The 2006 IUCN Red List names 1,173 fish species that are threatened with extinction. Included are species such as Atlantic cod, Devil's Hole pupfish, coelacanths, and great white sharks. Because fish live underwater they are more difficult to study than terrestrial animals and plants, and information about fish populations is often lacking. However, freshwater fish seem particularly threatened because they often live in relatively small water bodies. For example, the Devil's Hole pupfish occupies only a single 3 by 6 metres (10 by 20 ft) pool.


Overfishing is a major threat to edible fish such as cod and tuna. Overfishing eventually causes population (known as stock) collapse because the survivors cannot produce enough young to replace those removed. Such commercial extinction does not mean that the species is extinct, merely that it can no longer sustain a fishery.
One well-studied example of fishery collapse is the Pacific sardine Sadinops sagax caerulues fishery off the California coast. From a 1937 peak of 790,000 long tons (800,000 t) the catch steadily declined to only 24,000 long tons (24,000 t) in 1968, after which the fishery was no longer economically viable.
The main tension between fisheries science and the fishing industry is that the two groups have different views on the resiliency of fisheries to intensive fishing. In places such as Scotland, Newfoundland, and Alaska the fishing industry is a major employer, so governments are predisposed to support it. On the other hand, scientists and conservationists push for stringent protection, warning that many stocks could be wiped out within fifty years.

Habitat destruction

A key stress on both freshwater and marine ecosystems is habitat degradation including water pollution, the building of dams, removal of water for use by humans, and the introduction of exotic species. An example of a fish that has become endangered because of habitat change is the pallid sturgeon, a North American freshwater fish that lives in rivers damaged by human activity.

Exotic species

Introduction of non-native species has occurred in many habitats. One of the best studied examples is the introduction of Nile perch into Lake Victoria in the 1960s. Nile perch gradually exterminated the lake's 500 endemic cichlid species. Some of them survive now in captive breeding programmes, but others are probably extinct. Carp, snakeheads, tilapia, European perch, brown trout, rainbow trout, and sea lampreys are other examples of fish that have caused problems by being introduced into alien environments.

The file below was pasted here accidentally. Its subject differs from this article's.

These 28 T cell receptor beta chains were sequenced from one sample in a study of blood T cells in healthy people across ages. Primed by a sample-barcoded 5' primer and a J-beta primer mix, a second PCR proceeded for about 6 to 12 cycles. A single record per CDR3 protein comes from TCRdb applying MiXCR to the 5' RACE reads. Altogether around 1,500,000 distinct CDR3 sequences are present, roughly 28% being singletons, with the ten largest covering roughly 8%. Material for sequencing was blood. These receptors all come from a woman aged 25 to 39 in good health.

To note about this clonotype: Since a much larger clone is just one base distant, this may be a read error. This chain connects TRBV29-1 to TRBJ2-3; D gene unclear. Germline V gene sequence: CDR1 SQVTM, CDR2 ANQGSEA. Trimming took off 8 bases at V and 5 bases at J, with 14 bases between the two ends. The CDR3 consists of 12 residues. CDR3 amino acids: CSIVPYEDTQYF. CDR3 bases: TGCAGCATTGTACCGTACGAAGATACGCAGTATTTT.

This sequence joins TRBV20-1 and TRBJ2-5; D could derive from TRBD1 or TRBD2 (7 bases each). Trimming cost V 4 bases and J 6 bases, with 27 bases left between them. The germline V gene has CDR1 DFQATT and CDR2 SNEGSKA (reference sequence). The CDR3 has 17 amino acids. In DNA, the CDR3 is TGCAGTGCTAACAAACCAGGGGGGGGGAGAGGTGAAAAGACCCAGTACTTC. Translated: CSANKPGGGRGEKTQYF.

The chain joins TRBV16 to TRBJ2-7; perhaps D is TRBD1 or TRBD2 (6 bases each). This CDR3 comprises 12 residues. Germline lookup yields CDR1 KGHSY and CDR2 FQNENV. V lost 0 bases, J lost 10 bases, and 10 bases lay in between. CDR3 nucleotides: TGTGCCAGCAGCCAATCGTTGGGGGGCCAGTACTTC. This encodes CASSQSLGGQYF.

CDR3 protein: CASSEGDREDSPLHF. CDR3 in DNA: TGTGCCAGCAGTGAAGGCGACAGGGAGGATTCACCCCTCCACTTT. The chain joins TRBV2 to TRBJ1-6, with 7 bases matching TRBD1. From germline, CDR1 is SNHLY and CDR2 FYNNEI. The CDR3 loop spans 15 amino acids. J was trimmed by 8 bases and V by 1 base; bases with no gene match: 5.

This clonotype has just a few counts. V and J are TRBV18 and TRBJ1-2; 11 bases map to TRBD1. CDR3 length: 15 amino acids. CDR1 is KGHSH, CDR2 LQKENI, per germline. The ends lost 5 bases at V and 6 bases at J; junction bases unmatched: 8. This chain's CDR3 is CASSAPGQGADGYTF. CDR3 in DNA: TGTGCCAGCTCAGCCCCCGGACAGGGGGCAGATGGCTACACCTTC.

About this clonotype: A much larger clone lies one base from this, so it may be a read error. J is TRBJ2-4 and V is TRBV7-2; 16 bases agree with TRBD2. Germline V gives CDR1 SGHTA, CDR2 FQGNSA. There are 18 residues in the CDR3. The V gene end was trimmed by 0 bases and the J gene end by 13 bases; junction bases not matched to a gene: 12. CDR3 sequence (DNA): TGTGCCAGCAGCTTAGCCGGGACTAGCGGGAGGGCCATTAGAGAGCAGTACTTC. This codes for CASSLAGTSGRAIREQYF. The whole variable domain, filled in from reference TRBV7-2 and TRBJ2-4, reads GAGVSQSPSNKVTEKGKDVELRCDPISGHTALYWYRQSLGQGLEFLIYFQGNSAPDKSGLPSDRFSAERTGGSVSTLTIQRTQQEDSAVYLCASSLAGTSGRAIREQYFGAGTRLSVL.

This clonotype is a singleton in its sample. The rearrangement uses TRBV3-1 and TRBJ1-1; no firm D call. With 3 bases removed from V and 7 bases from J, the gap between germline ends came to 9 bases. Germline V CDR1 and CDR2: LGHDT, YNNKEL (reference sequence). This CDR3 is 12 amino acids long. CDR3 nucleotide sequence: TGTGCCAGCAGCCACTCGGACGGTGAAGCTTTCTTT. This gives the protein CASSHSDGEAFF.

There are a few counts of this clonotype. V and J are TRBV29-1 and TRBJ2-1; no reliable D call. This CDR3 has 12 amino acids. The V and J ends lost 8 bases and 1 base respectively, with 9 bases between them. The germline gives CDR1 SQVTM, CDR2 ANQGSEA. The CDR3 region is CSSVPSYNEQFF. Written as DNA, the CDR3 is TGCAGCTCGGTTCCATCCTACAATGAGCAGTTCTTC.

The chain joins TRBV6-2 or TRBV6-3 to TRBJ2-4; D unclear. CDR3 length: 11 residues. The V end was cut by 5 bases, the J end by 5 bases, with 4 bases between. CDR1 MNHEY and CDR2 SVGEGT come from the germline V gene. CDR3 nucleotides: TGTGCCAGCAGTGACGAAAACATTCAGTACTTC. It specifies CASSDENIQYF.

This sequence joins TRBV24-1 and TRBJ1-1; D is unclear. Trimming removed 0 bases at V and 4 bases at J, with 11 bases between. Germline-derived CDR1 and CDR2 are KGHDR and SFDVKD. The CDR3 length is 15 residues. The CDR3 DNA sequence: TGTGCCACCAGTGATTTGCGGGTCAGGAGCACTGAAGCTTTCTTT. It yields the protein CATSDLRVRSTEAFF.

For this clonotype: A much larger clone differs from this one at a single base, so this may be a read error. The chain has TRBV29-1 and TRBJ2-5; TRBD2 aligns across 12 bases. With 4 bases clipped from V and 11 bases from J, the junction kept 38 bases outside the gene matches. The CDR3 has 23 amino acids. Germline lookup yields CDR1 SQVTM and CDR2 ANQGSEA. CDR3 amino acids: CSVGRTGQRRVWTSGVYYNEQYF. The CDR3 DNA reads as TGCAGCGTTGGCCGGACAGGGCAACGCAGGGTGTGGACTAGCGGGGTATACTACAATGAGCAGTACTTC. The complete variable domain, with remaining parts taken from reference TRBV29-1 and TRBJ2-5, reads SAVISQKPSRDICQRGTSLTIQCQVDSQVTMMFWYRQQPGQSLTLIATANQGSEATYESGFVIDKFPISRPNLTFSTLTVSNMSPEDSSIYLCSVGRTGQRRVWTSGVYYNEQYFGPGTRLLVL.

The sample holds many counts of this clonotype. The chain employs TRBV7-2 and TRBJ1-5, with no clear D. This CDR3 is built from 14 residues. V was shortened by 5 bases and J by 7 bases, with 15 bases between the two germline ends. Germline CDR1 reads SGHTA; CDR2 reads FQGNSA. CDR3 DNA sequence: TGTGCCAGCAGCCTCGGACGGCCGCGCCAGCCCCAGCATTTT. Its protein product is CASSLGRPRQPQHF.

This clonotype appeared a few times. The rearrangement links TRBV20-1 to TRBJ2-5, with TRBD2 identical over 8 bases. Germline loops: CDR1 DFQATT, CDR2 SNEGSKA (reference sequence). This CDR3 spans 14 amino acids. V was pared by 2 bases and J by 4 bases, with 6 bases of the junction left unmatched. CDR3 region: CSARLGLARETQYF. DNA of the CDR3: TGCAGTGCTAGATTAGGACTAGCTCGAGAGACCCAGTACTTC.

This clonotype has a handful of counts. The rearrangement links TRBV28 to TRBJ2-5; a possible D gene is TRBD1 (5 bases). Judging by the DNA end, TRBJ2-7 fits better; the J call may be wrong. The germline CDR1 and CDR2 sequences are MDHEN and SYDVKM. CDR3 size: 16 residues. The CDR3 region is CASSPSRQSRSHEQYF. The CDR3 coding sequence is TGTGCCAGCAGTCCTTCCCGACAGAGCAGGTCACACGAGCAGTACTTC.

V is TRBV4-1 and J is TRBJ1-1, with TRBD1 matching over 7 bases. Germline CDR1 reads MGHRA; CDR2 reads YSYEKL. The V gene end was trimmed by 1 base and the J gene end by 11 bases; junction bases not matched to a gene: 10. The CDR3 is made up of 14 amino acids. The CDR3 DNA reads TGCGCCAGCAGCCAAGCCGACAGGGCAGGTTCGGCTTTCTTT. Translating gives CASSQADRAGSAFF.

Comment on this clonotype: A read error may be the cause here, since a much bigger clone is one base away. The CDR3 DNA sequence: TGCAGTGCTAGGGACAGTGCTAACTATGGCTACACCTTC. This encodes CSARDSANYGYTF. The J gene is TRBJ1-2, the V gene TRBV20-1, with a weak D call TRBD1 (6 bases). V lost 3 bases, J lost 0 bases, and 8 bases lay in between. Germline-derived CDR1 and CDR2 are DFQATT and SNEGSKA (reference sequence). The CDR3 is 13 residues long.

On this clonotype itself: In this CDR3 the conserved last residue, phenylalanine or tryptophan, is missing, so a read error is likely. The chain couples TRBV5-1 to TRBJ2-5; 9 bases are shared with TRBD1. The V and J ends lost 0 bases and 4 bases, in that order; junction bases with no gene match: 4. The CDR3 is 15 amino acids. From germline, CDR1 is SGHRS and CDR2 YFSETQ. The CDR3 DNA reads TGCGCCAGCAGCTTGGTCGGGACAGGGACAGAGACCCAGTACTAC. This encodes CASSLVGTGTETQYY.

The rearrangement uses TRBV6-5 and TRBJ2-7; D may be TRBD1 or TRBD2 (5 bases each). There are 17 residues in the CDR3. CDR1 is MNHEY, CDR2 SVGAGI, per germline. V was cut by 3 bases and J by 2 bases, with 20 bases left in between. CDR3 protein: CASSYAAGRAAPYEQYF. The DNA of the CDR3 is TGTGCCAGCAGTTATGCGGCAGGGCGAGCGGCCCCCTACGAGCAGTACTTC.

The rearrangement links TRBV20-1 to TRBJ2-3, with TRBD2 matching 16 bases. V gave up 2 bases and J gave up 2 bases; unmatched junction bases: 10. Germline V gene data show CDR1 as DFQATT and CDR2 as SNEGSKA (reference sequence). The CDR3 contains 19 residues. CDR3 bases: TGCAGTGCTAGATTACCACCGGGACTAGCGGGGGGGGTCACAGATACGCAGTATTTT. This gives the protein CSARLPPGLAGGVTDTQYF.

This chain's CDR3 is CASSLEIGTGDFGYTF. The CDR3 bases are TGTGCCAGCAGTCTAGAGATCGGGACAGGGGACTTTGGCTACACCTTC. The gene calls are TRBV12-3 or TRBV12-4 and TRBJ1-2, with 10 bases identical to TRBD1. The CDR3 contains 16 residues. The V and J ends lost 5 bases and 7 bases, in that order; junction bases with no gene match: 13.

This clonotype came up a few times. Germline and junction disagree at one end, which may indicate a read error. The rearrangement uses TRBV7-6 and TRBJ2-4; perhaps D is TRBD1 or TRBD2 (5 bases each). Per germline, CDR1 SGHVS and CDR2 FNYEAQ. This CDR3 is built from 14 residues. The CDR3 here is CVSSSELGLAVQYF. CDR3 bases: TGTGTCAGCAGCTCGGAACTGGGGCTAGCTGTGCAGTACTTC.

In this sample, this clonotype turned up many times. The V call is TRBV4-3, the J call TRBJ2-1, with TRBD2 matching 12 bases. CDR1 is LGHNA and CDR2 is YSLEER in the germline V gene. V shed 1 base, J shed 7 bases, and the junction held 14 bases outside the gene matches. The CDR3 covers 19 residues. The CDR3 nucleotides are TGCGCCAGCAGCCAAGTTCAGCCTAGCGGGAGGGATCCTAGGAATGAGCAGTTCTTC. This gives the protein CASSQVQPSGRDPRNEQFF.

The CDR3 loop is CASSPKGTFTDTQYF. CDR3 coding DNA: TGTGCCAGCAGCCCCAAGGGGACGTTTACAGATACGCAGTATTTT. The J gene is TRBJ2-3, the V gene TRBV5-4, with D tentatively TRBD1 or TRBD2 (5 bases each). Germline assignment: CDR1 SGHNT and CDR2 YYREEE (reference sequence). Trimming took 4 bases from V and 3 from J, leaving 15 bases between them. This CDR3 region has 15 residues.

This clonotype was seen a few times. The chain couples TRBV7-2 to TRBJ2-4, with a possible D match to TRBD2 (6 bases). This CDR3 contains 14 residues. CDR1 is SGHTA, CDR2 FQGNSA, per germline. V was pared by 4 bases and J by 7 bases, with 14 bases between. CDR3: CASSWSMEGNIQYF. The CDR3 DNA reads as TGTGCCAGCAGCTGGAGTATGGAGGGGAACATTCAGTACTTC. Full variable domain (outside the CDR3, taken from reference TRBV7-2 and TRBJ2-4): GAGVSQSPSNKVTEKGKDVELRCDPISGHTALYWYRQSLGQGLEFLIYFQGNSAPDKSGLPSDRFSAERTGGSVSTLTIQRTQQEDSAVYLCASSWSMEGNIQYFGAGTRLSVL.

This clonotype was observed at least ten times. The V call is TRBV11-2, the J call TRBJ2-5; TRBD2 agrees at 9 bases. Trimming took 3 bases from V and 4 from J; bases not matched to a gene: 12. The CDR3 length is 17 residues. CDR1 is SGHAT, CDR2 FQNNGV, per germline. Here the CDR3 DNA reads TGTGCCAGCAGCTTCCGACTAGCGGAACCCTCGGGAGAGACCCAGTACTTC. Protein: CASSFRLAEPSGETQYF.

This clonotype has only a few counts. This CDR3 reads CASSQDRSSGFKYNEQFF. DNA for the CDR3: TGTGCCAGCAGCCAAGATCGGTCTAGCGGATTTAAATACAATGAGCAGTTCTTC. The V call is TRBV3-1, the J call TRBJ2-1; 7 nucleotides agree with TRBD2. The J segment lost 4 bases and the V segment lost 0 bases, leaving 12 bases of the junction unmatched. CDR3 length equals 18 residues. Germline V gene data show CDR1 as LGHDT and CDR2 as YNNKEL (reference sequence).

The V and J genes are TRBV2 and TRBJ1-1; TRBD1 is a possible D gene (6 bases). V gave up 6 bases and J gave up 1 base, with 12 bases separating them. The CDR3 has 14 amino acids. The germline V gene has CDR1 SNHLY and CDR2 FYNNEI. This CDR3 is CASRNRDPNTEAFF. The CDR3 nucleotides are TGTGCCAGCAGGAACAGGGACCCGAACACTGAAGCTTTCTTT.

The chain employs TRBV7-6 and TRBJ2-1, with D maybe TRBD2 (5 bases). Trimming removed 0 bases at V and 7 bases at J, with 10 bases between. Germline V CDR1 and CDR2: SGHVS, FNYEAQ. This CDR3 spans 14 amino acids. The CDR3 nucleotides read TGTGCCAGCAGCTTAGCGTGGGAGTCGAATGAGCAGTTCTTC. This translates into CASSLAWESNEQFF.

Importance to humans


In the Book of Jonah a "great fish" swallowed Jonah the Prophet. Legends of half-human, half-fish mermaids have featured in stories like those of Hans Christian Andersen and movies like Splash (See Merman, Mermaid).
Among the deities said to take the form of a fish are Ika-Roa of the Polynesians, Dagon of various ancient Semitic peoples, the shark-gods of Hawaiʻi and Matsya of the Dravidas of India. The astroloical symbol Pisces is based on a constellation of the same name, but there is also a second fish constellation in the night sky, Piscis Austrinus.
Fish have been used figuratively in many different ways, for example the ichthys used by early Christians to identify themselves, through to the fish as a symbol of fertility among Bengalis.
Fish feature prominently in art and literature, in movies such as Finding Nemo and books such as The Old Man and the Sea. Large fish, particularly sharks, have frequently been the subject of horror movies and thrillers, most notably the novel Jaws, which spawned a series of films of the same name that in turn inspired similar films or parodies such as Shark Tale, Snakehead Terror, and Piranha.

In the semiotic of Ashtamangala (buddhist symbolism) the golden fish (Sanskrit: Matsya), represents the state of fearless suspension in samsara, perceived as the harmless ocean, referred to as 'buddha-eyes' or 'rigpa-sight'. The fish symbolizes the auspiciousness of all living beings in a state of fearlessness without danger of drowning in the Samsaric Ocean of Suffering, and migrating from teaching to teaching freely and spontaneously just as fish swim.

They have religious significance in Hindu, Jain and Buddhist traditions but also in Christianity who is first signified by the sign of the fish, and especially referring to feeding the multitude in the desert. In the dhamma of Buddha the fish symbolize happiness as they have complete freedom of movement in the water. They represent fertility and abundance. Often drawn in the form of carp which are regarded in the Orient as sacred on account of their elegant beauty, size and life-span.
The name of the Canadian city of Coquitlam, British Columbia is derived from Kwikwetlem, which is said to be derived from a Coast Salish term meaning "little red fish".